## Abstract

Capturing and tracking human motion is becoming a hot research topic due to the number of applications that can be addressed using this information, ranging from action recognition, human-computer interfaces and biometrics. This PhD thesis addresses the problem of extracting the pose parameters of a human body in a multi-camera environment relying on Monte Carlo techniques.

Extracing the describing parameters (pose) of an articulated model of the human body from information provided by multiple cameras can be efficiently tackled using the standard Bayesian prediction and update formulation. However, due to the high dimensionality of the pose space, standard techniques based on linear and Gaussian assumptions are not suitable. Instead, Monte Carlo methods based on a sampled representation of the involved likelihood functions yield to a promising research direction. In this thesis, we present a number of contributions to this topic based on a coarse-to-fine analysis scheme. The input data to all presented algorithms will be a 3D reconstruction of the scene, described by colored voxels, thus combining the information provided by all camera views into a unified data representation.

In a first stage, subjects are coarsely approximated by an ellipsoid and their centroids are estimated and tracked. A novel approach achieving real-time performance is presented based a surface sampling of the objects in the scene: the Sparse Sampling algorithm. In this filtering scheme, an independent tracker is assigned to every target and an exclusion mechanism is defined to avoid interference among targets. Finally, the obtained centroid positions are employed afterwards to initialize a specific pose estimation algorithm.

Two pose estimation algorithms are presented based on the seminal principle of the annealead particle filter technique. The first one is a low cost approach to marker-based human motion capture and, the second, is a markerless technique relying on likelihood functions computed directly on the 3D voxel representation. In both approaches, kinematic constrains are employed to avoid unfeasible poses. Although these algorithms provide satisfactory results when dealing with accurate input data, they tend to loose track when processing noisy measurements and occluded body parts.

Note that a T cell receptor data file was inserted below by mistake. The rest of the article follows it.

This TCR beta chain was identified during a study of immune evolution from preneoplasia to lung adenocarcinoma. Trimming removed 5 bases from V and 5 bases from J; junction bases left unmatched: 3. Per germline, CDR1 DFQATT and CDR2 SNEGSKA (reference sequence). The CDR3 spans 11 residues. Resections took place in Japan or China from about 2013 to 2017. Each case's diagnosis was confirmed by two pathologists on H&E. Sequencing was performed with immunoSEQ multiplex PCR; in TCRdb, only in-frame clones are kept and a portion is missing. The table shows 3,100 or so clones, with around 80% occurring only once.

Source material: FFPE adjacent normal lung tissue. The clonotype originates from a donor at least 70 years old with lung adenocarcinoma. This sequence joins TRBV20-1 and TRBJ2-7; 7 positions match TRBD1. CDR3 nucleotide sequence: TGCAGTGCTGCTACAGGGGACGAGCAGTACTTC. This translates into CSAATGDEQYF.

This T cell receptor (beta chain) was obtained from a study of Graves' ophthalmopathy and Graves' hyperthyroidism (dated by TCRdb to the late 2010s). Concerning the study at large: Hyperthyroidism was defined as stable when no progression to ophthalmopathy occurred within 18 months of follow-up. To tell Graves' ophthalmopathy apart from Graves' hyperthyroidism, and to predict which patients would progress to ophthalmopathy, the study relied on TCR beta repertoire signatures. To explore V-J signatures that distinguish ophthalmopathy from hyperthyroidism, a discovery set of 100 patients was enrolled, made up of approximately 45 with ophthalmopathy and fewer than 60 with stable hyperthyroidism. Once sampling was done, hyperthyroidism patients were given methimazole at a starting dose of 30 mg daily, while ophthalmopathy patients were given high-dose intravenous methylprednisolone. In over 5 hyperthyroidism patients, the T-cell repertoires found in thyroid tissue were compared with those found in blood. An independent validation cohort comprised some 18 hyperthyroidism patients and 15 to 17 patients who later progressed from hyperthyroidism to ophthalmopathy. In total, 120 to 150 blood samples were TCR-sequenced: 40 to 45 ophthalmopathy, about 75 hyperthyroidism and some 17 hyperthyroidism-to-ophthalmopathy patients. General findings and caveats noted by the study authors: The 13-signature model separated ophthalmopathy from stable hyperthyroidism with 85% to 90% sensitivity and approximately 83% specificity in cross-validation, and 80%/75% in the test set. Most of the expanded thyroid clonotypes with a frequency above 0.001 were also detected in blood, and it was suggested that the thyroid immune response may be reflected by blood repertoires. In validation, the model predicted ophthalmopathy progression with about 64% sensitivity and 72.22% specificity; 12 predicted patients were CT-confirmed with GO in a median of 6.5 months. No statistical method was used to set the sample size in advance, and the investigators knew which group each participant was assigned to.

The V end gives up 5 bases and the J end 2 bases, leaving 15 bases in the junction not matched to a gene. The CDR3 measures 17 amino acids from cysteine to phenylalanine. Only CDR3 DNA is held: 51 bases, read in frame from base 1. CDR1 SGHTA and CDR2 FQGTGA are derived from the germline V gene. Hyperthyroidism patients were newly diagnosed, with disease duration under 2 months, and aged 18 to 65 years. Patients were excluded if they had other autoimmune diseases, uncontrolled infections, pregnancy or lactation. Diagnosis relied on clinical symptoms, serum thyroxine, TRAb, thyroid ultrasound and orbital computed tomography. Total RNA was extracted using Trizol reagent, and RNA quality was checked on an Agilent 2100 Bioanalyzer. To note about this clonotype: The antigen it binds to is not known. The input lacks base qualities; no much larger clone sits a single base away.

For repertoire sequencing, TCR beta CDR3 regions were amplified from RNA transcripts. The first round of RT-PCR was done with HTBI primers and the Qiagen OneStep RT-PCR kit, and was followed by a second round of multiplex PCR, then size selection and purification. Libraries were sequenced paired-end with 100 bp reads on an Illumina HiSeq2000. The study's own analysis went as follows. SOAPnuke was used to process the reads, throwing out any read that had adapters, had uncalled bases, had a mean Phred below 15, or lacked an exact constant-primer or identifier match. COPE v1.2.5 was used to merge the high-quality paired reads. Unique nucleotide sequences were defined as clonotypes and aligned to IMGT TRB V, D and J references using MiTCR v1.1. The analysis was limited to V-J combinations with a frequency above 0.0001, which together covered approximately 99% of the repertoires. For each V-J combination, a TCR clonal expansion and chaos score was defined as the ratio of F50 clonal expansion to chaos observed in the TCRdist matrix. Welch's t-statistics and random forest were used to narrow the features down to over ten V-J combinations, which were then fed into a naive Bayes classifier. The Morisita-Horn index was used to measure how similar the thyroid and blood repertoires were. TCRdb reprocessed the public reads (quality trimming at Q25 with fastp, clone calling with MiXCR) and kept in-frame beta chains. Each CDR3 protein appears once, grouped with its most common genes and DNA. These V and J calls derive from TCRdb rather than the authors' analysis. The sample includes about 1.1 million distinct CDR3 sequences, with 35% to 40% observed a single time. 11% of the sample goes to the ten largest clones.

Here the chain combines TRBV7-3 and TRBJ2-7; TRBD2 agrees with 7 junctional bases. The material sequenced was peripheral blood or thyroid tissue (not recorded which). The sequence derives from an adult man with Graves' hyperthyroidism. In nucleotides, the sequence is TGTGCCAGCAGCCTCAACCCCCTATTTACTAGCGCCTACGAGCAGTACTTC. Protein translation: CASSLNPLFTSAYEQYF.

Scalability of the structure of the human body is exploited to define two robust alternatives to analyze faulty data. In the first case, the Scalable Human Body Model-Annealed Particle Filter, is presented as filtering approach adding an extra annealing level to the classical annealed particle filter approach: the body hierarchy annealing loop. In this way, a progressive fitting is performed in a coarse-to-fine manner thus yielding to both more efficient and accurate results. Another alternative is presented employing a human body model hierarchy where different limbs are added progressively to the model. This allows detecting those parts that are occluded (for instance, by furniture) and disregard them into the likelihood evaluation step of the filtering scheme.

Finally, in order to evaluate all the systems proposed in this thesis, a new methodology is presented. Existing methods based on computing the mean and variance of the committed estimation error tend to produce biased figures when a subset of the human body is not tracked properly. We proposed two alternative metrics that avoids this situations and therefore allow a fairer comparison among algorithms.